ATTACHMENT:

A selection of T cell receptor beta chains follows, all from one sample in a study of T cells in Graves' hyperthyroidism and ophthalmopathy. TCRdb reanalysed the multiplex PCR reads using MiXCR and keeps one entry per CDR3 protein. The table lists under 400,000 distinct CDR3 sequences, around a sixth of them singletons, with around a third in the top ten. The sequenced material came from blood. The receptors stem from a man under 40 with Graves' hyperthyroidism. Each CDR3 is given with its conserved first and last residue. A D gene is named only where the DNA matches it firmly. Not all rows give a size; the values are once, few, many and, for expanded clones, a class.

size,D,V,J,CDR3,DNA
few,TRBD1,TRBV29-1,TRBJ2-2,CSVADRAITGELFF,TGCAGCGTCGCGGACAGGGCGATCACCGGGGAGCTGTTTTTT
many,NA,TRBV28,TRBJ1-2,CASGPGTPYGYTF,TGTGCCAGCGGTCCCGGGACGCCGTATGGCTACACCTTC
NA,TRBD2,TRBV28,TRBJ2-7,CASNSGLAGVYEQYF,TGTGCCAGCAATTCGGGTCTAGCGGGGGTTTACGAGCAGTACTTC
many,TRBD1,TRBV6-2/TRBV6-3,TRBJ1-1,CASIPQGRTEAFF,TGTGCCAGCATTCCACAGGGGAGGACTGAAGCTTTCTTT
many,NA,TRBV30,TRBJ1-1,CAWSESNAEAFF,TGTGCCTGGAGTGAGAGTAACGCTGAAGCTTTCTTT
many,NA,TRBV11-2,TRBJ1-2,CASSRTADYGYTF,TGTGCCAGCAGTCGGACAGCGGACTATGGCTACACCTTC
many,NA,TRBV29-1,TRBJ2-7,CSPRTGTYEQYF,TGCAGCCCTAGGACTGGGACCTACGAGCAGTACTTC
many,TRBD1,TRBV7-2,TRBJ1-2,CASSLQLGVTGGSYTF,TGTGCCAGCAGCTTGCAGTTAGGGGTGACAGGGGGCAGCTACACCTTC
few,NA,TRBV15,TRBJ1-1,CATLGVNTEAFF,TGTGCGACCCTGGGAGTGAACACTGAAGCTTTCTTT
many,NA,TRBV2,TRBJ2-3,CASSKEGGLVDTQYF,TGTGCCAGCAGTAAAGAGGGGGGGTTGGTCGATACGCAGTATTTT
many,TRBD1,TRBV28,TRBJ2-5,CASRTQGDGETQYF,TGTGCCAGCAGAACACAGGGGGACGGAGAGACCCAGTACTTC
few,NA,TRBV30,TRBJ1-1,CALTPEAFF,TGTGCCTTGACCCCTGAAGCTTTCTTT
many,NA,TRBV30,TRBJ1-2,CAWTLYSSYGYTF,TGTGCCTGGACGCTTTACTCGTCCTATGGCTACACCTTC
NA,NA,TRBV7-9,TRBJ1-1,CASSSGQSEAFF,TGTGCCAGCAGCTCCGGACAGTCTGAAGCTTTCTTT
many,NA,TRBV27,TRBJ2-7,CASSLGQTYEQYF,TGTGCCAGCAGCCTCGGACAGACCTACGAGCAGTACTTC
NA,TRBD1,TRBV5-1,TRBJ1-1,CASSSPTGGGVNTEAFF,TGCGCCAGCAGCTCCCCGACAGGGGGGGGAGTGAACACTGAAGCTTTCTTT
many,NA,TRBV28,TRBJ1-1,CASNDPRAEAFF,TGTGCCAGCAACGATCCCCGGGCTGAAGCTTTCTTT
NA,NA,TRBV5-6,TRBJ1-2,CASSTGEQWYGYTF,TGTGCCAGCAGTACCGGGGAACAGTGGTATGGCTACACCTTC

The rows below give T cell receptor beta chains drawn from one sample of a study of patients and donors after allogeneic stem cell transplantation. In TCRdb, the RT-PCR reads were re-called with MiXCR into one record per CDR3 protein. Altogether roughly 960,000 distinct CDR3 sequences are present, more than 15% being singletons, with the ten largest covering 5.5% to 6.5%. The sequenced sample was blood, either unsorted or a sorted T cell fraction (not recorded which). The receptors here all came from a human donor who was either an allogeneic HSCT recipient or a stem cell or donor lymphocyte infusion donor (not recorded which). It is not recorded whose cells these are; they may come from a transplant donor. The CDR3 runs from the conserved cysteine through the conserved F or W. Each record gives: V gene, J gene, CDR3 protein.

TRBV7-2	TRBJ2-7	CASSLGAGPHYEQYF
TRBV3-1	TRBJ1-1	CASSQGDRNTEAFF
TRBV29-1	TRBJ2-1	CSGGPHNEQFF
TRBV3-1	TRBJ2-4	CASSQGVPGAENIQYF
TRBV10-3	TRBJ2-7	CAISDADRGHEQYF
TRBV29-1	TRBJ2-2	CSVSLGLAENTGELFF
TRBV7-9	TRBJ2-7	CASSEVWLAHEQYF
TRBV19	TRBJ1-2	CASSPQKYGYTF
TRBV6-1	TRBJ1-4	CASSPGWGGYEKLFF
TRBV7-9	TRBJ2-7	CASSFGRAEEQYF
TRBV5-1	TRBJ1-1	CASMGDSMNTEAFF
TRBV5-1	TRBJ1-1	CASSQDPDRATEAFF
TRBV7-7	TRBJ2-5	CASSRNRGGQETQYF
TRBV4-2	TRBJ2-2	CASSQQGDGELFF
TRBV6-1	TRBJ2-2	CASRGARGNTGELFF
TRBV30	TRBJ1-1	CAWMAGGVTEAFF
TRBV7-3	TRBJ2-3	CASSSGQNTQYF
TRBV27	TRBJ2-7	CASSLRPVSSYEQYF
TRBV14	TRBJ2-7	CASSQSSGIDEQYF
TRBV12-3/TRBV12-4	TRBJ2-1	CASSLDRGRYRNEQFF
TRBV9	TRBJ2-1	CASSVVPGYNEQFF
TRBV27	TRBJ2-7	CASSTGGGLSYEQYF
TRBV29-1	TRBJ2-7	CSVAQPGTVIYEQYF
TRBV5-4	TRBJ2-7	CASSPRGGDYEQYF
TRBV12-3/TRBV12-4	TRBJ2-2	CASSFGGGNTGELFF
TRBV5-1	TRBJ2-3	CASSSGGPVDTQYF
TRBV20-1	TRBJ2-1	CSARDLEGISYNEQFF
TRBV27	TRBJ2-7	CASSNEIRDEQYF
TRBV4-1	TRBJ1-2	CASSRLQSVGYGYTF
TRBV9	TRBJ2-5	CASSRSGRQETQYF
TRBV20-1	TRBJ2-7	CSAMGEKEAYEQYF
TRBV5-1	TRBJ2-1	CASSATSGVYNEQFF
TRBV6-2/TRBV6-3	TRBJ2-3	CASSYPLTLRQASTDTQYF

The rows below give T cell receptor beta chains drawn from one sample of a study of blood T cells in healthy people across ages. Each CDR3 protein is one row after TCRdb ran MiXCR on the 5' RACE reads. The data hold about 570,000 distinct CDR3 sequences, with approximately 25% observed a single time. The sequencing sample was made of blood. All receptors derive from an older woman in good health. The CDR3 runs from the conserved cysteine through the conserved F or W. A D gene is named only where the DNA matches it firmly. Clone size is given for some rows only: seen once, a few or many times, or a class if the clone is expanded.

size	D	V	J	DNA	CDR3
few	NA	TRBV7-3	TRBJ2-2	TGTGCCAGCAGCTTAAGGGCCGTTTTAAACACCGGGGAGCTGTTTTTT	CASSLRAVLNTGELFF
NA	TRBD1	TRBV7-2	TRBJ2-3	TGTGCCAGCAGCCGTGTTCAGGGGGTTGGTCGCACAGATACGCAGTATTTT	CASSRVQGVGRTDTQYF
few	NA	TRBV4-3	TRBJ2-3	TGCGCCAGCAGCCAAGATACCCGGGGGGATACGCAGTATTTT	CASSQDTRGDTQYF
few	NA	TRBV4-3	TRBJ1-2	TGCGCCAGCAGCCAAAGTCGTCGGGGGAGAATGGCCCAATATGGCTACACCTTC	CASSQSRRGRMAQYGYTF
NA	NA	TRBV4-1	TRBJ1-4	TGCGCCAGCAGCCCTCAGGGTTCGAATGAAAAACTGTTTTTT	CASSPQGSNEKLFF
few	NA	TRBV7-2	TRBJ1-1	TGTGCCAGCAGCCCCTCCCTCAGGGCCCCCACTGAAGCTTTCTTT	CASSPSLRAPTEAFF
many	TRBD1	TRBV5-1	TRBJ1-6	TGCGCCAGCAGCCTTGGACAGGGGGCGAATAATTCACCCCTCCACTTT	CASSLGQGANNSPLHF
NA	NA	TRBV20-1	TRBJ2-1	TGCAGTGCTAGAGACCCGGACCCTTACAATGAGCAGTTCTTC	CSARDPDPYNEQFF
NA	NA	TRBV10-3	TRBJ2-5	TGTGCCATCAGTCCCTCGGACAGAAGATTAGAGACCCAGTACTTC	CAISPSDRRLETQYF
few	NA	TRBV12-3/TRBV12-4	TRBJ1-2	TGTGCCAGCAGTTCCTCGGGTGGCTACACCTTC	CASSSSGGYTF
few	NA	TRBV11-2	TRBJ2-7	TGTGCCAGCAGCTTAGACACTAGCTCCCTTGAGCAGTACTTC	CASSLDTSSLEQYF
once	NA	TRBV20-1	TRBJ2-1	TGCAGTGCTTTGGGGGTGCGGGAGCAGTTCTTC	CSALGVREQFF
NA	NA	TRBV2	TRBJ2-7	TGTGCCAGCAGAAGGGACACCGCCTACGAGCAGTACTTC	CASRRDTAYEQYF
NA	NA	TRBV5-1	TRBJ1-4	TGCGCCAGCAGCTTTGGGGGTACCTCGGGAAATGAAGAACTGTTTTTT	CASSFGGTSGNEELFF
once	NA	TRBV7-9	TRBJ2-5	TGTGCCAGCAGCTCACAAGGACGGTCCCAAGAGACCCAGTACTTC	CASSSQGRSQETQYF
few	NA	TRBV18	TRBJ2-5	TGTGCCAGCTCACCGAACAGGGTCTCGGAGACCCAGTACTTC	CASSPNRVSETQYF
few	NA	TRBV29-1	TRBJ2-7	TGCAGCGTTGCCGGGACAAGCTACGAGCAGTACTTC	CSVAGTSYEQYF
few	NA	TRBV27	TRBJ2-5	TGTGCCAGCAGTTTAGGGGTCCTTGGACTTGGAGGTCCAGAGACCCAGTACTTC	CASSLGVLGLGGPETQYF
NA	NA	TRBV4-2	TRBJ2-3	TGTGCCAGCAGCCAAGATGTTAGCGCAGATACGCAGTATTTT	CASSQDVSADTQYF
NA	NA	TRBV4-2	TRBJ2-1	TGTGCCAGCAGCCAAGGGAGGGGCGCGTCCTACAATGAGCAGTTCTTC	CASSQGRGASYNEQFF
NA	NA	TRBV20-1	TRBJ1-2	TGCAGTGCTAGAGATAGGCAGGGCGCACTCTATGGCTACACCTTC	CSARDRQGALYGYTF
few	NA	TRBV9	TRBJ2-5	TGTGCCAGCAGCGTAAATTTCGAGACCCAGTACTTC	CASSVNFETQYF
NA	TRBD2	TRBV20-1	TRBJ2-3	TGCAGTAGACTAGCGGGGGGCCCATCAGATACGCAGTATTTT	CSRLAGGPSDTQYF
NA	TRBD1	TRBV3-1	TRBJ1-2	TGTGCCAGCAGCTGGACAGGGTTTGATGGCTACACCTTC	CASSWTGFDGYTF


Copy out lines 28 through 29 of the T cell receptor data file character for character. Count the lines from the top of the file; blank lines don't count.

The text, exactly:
TRBV7-9	TRBJ2-7	CASSEVWLAHEQYF
TRBV19	TRBJ1-2	CASSPQKYGYTF